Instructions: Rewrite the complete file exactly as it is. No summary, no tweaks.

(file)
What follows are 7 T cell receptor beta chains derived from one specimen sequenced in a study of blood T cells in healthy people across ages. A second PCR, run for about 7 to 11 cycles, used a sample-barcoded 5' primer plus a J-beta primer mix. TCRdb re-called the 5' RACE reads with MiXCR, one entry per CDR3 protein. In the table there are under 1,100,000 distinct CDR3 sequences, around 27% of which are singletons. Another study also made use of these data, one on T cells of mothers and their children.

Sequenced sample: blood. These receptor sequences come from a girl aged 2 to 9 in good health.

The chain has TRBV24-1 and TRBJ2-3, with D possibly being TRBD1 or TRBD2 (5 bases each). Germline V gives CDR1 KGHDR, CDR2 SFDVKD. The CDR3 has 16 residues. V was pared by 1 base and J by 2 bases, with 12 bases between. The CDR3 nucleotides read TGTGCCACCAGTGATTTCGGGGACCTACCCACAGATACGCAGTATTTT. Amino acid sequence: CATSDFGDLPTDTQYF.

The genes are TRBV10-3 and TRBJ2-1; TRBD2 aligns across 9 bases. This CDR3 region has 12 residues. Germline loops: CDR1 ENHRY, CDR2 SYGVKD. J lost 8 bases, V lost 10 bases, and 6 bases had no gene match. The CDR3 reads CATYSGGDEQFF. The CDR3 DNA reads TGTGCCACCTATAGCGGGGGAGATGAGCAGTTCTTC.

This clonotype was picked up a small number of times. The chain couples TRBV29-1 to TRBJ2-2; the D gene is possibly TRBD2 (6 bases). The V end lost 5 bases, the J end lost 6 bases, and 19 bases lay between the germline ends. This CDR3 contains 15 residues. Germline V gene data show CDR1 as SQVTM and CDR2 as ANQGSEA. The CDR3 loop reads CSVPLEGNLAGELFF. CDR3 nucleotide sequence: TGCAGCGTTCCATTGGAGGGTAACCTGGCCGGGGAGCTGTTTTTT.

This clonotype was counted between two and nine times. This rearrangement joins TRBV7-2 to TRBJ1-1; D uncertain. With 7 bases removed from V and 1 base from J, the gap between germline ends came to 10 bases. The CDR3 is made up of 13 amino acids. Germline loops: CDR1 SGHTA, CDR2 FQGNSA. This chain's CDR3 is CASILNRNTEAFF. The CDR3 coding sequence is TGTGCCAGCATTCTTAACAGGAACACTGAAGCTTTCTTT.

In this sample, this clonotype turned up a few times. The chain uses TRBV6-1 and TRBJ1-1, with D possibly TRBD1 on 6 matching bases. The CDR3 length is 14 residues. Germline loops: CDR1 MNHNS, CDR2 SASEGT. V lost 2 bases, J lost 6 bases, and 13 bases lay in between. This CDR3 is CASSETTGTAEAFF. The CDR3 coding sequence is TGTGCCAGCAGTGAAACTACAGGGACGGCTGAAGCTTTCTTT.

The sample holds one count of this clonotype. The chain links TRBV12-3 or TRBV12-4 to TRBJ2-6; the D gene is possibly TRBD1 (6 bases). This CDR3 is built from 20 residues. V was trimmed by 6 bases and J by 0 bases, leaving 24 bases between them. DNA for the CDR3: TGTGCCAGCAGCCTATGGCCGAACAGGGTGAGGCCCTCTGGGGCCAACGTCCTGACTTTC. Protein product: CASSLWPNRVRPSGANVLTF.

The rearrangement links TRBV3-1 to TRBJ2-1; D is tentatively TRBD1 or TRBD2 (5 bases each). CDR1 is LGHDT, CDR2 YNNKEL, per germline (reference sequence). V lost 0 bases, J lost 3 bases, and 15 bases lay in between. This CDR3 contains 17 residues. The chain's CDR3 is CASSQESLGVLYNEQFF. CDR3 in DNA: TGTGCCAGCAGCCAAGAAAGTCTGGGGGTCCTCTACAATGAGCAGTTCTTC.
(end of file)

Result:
What follows are 7 T cell receptor beta chains derived from one specimen sequenced in a study of blood T cells in healthy people across ages. A second PCR, run for about 7 to 11 cycles, used a sample-barcoded 5' primer plus a J-beta primer mix. TCRdb re-called the 5' RACE reads with MiXCR, one entry per CDR3 protein. In the table there are under 1,100,000 distinct CDR3 sequences, around 27% of which are singletons. Another study also made use of these data, one on T cells of mothers and their children.

Sequenced sample: blood. These receptor sequences come from a girl aged 2 to 9 in good health.

The chain has TRBV24-1 and TRBJ2-3, with D possibly being TRBD1 or TRBD2 (5 bases each). Germline V gives CDR1 KGHDR, CDR2 SFDVKD. The CDR3 has 16 residues. V was pared by 1 base and J by 2 bases, with 12 bases between. The CDR3 nucleotides read TGTGCCACCAGTGATTTCGGGGACCTACCCACAGATACGCAGTATTTT. Amino acid sequence: CATSDFGDLPTDTQYF.

The genes are TRBV10-3 and TRBJ2-1; TRBD2 aligns across 9 bases. This CDR3 region has 12 residues. Germline loops: CDR1 ENHRY, CDR2 SYGVKD. J lost 8 bases, V lost 10 bases, and 6 bases had no gene match. The CDR3 reads CATYSGGDEQFF. The CDR3 DNA reads TGTGCCACCTATAGCGGGGGAGATGAGCAGTTCTTC.

This clonotype was picked up a small number of times. The chain couples TRBV29-1 to TRBJ2-2; the D gene is possibly TRBD2 (6 bases). The V end lost 5 bases, the J end lost 6 bases, and 19 bases lay between the germline ends. This CDR3 contains 15 residues. Germline V gene data show CDR1 as SQVTM and CDR2 as ANQGSEA. The CDR3 loop reads CSVPLEGNLAGELFF. CDR3 nucleotide sequence: TGCAGCGTTCCATTGGAGGGTAACCTGGCCGGGGAGCTGTTTTTT.

This clonotype was counted between two and nine times. This rearrangement joins TRBV7-2 to TRBJ1-1; D uncertain. With 7 bases removed from V and 1 base from J, the gap between germline ends came to 10 bases. The CDR3 is made up of 13 amino acids. Germline loops: CDR1 SGHTA, CDR2 FQGNSA. This chain's CDR3 is CASILNRNTEAFF. The CDR3 coding sequence is TGTGCCAGCATTCTTAACAGGAACACTGAAGCTTTCTTT.

In this sample, this clonotype turned up a few times. The chain uses TRBV6-1 and TRBJ1-1, with D possibly TRBD1 on 6 matching bases. The CDR3 length is 14 residues. Germline loops: CDR1 MNHNS, CDR2 SASEGT. V lost 2 bases, J lost 6 bases, and 13 bases lay in between. This CDR3 is CASSETTGTAEAFF. The CDR3 coding sequence is TGTGCCAGCAGTGAAACTACAGGGACGGCTGAAGCTTTCTTT.

The sample holds one count of this clonotype. The chain links TRBV12-3 or TRBV12-4 to TRBJ2-6; the D gene is possibly TRBD1 (6 bases). This CDR3 is built from 20 residues. V was trimmed by 6 bases and J by 0 bases, leaving 24 bases between them. DNA for the CDR3: TGTGCCAGCAGCCTATGGCCGAACAGGGTGAGGCCCTCTGGGGCCAACGTCCTGACTTTC. Protein product: CASSLWPNRVRPSGANVLTF.

The rearrangement links TRBV3-1 to TRBJ2-1; D is tentatively TRBD1 or TRBD2 (5 bases each). CDR1 is LGHDT, CDR2 YNNKEL, per germline (reference sequence). V lost 0 bases, J lost 3 bases, and 15 bases lay in between. This CDR3 contains 17 residues. The chain's CDR3 is CASSQESLGVLYNEQFF. CDR3 in DNA: TGTGCCAGCAGCCAAGAAAGTCTGGGGGTCCTCTACAATGAGCAGTTCTTC.